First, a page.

I spoke this last Friday on Luke 19:10, "for the Son of Man has come to seek and to save that which was lost." Sadly, the first thing that came to mind was how many personal things I have lost and desperately sought after to save!
I can't tell you how many times I have checked every pocket of every jacket and pant, every inch of my car, turned my house upside down in efforts to save a lost key or money clip. It's more often than I'd like to admit! In fact, I'm so familiar with the routine, that I have it down to a science!
As soon as I've discovered that something is missing, I have a regimented sequence of efforts that I immediately launch into. And so far, my search and rescue operations have proved successful! I've never lost a set of keys or a wallet long enough to need to replace them! I'm proud to say, I always end up relocating these valuables.
But these things are a far cry from that which the Son of Man came to seek and save. As I prepared to deliver this message on seeking to save the lost, the parable of the lost sheep, in Luke 15, struck a chord with me. Verse 4 points out that the shepherd sought after the lost sheep until he found it.
That word, "until" resonated with me. Did he search until he was tired, or hungry? Until it got late, and was dark?
Do I have a stopping point? Is it until spring break? Until I'm married? Until it's inconvenient? Until school begins? Until I get too busy?
Jesus goes on to tell another story of a women who lost a valuable coin in her home. She lights a lamp, sweeps the house and searches "carefully until she finds it."
Both of these scenarios involve an upset of life and schedule. Both the shepherd and the women were inconvenienced. It was not simple, easy, or just "along the way." Their finds required sacrifice and great effort!
In the late 1800s, the missionary and explorer David Livingstone wrote from the jungles of Africa, “If you have men who will only come if they know there is a good road, I don't want them. I want men who will come if there is no road at all.”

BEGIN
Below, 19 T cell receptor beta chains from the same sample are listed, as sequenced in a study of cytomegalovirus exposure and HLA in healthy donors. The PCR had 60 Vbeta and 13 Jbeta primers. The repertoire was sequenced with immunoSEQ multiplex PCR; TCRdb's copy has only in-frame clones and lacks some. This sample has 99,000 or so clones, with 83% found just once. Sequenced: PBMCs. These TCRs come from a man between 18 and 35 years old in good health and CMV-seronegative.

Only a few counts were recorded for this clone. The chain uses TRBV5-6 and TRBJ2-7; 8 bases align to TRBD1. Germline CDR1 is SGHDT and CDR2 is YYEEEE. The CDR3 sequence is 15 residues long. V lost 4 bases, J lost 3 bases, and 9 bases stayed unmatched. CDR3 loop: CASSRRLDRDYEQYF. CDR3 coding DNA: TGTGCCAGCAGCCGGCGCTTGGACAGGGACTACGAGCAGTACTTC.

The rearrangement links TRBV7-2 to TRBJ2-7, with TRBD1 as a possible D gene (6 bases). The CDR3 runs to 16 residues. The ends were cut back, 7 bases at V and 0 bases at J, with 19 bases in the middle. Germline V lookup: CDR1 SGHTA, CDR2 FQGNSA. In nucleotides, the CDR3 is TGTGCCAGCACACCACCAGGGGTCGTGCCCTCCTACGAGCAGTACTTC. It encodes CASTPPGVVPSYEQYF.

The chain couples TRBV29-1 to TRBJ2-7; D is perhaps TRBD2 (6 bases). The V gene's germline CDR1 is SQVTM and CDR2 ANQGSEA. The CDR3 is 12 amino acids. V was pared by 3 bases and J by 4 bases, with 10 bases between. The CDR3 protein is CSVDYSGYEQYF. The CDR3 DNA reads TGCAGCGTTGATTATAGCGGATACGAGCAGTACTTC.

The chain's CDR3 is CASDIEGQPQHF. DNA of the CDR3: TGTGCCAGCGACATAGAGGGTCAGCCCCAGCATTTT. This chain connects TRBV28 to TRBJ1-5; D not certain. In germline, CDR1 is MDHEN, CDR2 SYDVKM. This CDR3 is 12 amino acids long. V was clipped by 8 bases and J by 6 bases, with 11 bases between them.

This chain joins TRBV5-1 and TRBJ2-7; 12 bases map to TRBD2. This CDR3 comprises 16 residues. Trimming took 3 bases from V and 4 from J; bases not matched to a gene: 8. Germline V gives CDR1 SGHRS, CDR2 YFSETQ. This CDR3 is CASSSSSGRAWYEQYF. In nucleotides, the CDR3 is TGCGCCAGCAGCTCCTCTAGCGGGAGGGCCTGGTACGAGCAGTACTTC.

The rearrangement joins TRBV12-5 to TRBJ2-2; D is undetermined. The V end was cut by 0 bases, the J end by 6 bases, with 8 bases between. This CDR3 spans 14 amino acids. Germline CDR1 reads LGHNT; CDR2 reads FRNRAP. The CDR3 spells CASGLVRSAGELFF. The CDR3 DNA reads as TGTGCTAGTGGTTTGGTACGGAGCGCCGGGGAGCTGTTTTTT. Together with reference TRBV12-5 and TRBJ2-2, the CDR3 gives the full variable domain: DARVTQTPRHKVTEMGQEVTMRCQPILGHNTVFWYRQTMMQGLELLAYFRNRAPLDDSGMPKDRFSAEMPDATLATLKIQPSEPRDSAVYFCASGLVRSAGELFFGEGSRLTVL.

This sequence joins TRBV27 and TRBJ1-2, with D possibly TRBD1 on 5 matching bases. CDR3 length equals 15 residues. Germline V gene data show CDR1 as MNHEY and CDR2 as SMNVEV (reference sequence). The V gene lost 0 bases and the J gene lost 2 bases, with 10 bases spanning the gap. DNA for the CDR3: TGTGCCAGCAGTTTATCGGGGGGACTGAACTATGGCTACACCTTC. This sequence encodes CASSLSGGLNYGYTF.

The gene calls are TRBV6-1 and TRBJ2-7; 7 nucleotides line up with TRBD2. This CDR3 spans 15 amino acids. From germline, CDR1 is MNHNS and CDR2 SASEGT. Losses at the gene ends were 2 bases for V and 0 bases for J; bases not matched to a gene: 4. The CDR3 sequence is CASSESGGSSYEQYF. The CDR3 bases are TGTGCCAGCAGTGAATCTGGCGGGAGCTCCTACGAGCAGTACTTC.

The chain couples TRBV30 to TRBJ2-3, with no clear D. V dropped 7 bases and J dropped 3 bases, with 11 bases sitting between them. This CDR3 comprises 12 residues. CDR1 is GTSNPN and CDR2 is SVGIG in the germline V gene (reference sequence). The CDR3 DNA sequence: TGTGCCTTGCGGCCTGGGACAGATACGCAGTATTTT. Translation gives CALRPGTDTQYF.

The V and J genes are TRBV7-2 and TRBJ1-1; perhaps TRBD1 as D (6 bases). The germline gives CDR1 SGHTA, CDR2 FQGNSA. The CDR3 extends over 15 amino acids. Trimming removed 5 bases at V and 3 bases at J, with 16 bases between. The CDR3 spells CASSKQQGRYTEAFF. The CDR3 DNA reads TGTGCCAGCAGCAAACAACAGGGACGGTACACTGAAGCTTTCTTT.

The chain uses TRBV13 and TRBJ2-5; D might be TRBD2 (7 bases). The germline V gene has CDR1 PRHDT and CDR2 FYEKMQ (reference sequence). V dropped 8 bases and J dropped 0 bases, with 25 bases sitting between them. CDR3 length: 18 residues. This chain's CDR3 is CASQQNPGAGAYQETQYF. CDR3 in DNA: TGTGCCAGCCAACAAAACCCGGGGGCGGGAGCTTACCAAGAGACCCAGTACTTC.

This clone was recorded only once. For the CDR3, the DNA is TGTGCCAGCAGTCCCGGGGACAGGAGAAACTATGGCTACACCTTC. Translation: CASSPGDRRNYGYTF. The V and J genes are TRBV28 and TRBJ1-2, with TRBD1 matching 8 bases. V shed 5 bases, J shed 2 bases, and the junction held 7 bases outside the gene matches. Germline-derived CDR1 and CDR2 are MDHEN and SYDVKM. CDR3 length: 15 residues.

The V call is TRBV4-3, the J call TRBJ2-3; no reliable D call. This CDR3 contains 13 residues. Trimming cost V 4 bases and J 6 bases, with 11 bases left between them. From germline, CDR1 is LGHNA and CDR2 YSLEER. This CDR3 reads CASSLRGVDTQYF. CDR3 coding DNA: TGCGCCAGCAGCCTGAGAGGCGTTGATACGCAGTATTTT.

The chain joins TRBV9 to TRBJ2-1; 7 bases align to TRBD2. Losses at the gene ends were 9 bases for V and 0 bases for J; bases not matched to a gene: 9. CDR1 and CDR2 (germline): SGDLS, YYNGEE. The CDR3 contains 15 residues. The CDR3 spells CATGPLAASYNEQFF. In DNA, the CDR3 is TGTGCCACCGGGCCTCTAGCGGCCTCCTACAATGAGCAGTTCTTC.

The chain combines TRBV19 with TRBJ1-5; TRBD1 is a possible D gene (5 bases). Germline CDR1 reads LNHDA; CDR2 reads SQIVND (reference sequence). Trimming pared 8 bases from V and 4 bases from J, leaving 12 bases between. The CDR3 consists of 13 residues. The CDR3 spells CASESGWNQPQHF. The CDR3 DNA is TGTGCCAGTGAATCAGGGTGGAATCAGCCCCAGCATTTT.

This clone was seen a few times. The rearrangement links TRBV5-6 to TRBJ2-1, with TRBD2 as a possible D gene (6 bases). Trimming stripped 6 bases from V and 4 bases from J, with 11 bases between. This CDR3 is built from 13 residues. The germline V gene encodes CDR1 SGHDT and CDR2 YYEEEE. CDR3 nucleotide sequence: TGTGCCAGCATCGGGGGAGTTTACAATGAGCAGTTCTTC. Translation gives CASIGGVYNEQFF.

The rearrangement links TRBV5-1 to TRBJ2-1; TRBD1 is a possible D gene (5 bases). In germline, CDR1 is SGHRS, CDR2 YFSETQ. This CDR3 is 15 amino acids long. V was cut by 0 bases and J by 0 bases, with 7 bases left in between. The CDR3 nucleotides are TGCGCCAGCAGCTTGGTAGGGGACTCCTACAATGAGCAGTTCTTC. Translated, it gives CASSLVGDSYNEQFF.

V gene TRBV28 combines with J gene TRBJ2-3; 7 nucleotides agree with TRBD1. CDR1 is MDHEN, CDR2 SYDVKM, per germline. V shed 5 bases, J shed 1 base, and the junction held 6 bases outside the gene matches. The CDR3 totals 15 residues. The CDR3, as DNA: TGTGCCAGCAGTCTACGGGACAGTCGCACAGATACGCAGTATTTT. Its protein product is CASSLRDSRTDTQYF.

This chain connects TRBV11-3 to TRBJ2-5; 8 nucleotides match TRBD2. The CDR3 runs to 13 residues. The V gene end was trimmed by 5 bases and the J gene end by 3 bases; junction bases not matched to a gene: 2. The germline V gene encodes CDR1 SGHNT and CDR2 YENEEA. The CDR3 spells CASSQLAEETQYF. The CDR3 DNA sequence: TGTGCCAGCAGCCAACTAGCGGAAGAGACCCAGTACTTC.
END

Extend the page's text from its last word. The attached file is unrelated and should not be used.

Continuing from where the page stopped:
How much opposition do I require to bring my search and rescue mission to a halt? As a believer, I must identify my premature stopping points, and remove them. The heart of God pursues the lost until they are found! 2 Peter 3:9 reminds us that the Lord is "not willing that any should perish, but that all should come to repentance."
I know I've not been willing to stop looking for my own valuable possessions, but have I been willing to give up on a lost soul?
David Brainard, an evangelist to the Native Americans in the early 1700s wrote, "I care not where I go, or how I live, or what I endure so that I may save souls. When I sleep I dream of them; when I awake they are first in my thoughts.”
When we realize that something of great value has been lost, we stop our entire lives to locate it. We cancel meetings, miss work or school... life simply halts when you have no keys or wallet. The finding of those things consumes us!
It said of the women who lost the coin, that she searched "diligently" or "carefully" (depending on your translation). Consider these synonyms:
Diligently: perseveringly, actively, constantly, eagerly, earnestly, persistently, tirelessly, painstaking, being steadfast, hardworking and unrelenting.
Carefully: conscientiously, attentively, cautiously, faithfully, accurately, deliberately, precisely, meticulously and thoroughly.
Just think on that for a bit!
It said of the shepherd, that he went after... I looked up the root of that phrase, to "go after" and its simple meaning rocked me: to pursue, and to continue on a journey, to depart from life and follow after another, to chase after, to stop a routine and focus on a pursuit.
WOW! Do I step out of my routine to save a lost soul? Am I ready to be inconvenienced, to depart from my predictions and schedules if need be? Or do I leave that for the evangelist? The young people? The preacher? The FILL IN THE BLANK!
Elton Trueblood said, “Evangelism is not a professional job for a few trained men, but is instead the unrelenting responsibility of every person who belongs to the company of Jesus.”
Charles Spurgeon was asked by a student whether or not the heathen who have not heard the Gospel will be saved. His reply was, “It is more a question with me whether we, who have the Gospel and fail to give it to those who have not, can be saved.”
I'm pulling out all the stops, and giving myself to seeking and saving that which is lost. Proverbs 11:24 exhorts us to "rescue those being led away to death; hold back those staggering toward the slaughter." Whatever my excuses and reasonings have been, I'm aligning myself with the passion of heaven to rescue earth.
I'm ready to diligently and carefully seek and save that which is lost; to persevere, to believe and endure until the lost are found. If I can do it for my wallet and keys, then surely I can do it for humanity.